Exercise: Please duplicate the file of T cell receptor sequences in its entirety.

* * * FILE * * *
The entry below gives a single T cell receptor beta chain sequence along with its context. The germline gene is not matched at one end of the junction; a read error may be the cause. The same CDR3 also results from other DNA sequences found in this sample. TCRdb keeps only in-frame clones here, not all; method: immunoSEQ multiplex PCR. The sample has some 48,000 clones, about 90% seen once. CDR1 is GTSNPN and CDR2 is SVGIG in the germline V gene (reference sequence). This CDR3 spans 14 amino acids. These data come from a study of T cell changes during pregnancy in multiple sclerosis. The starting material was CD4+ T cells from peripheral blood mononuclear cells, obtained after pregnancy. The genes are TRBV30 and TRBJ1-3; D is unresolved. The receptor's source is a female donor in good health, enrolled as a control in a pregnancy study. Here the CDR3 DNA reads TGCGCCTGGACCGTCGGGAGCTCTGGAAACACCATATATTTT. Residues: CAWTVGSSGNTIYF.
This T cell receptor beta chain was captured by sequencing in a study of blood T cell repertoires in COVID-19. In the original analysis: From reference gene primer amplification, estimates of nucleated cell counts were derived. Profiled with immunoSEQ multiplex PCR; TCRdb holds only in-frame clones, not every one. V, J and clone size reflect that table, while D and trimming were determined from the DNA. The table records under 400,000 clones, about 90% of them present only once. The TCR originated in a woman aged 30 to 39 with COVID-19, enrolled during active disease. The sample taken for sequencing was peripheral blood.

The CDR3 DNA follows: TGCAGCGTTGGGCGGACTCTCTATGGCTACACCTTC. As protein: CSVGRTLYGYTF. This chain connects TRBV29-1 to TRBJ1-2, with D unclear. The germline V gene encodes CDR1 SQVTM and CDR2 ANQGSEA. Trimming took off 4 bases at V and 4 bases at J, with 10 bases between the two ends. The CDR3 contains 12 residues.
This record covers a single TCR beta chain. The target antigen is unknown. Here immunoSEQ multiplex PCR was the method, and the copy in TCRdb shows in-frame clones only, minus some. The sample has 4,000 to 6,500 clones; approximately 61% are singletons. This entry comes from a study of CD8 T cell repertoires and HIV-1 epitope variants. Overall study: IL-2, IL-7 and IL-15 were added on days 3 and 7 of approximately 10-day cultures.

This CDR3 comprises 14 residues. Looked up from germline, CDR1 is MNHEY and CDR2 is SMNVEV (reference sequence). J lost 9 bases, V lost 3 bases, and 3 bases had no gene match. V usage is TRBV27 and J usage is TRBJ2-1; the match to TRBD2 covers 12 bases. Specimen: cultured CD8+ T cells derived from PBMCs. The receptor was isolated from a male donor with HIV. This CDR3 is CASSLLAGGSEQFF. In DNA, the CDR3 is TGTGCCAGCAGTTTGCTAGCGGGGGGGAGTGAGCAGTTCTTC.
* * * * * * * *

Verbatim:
The entry below gives a single T cell receptor beta chain sequence along with its context. The germline gene is not matched at one end of the junction; a read error may be the cause. The same CDR3 also results from other DNA sequences found in this sample. TCRdb keeps only in-frame clones here, not all; method: immunoSEQ multiplex PCR. The sample has some 48,000 clones, about 90% seen once. CDR1 is GTSNPN and CDR2 is SVGIG in the germline V gene (reference sequence). This CDR3 spans 14 amino acids. These data come from a study of T cell changes during pregnancy in multiple sclerosis. The starting material was CD4+ T cells from peripheral blood mononuclear cells, obtained after pregnancy. The genes are TRBV30 and TRBJ1-3; D is unresolved. The receptor's source is a female donor in good health, enrolled as a control in a pregnancy study. Here the CDR3 DNA reads TGCGCCTGGACCGTCGGGAGCTCTGGAAACACCATATATTTT. Residues: CAWTVGSSGNTIYF.
This T cell receptor beta chain was captured by sequencing in a study of blood T cell repertoires in COVID-19. In the original analysis: From reference gene primer amplification, estimates of nucleated cell counts were derived. Profiled with immunoSEQ multiplex PCR; TCRdb holds only in-frame clones, not every one. V, J and clone size reflect that table, while D and trimming were determined from the DNA. The table records under 400,000 clones, about 90% of them present only once. The TCR originated in a woman aged 30 to 39 with COVID-19, enrolled during active disease. The sample taken for sequencing was peripheral blood.

The CDR3 DNA follows: TGCAGCGTTGGGCGGACTCTCTATGGCTACACCTTC. As protein: CSVGRTLYGYTF. This chain connects TRBV29-1 to TRBJ1-2, with D unclear. The germline V gene encodes CDR1 SQVTM and CDR2 ANQGSEA. Trimming took off 4 bases at V and 4 bases at J, with 10 bases between the two ends. The CDR3 contains 12 residues.
This record covers a single TCR beta chain. The target antigen is unknown. Here immunoSEQ multiplex PCR was the method, and the copy in TCRdb shows in-frame clones only, minus some. The sample has 4,000 to 6,500 clones; approximately 61% are singletons. This entry comes from a study of CD8 T cell repertoires and HIV-1 epitope variants. Overall study: IL-2, IL-7 and IL-15 were added on days 3 and 7 of approximately 10-day cultures.

This CDR3 comprises 14 residues. Looked up from germline, CDR1 is MNHEY and CDR2 is SMNVEV (reference sequence). J lost 9 bases, V lost 3 bases, and 3 bases had no gene match. V usage is TRBV27 and J usage is TRBJ2-1; the match to TRBD2 covers 12 bases. Specimen: cultured CD8+ T cells derived from PBMCs. The receptor was isolated from a male donor with HIV. This CDR3 is CASSLLAGGSEQFF. In DNA, the CDR3 is TGTGCCAGCAGTTTGCTAGCGGGGGGGAGTGAGCAGTTCTTC.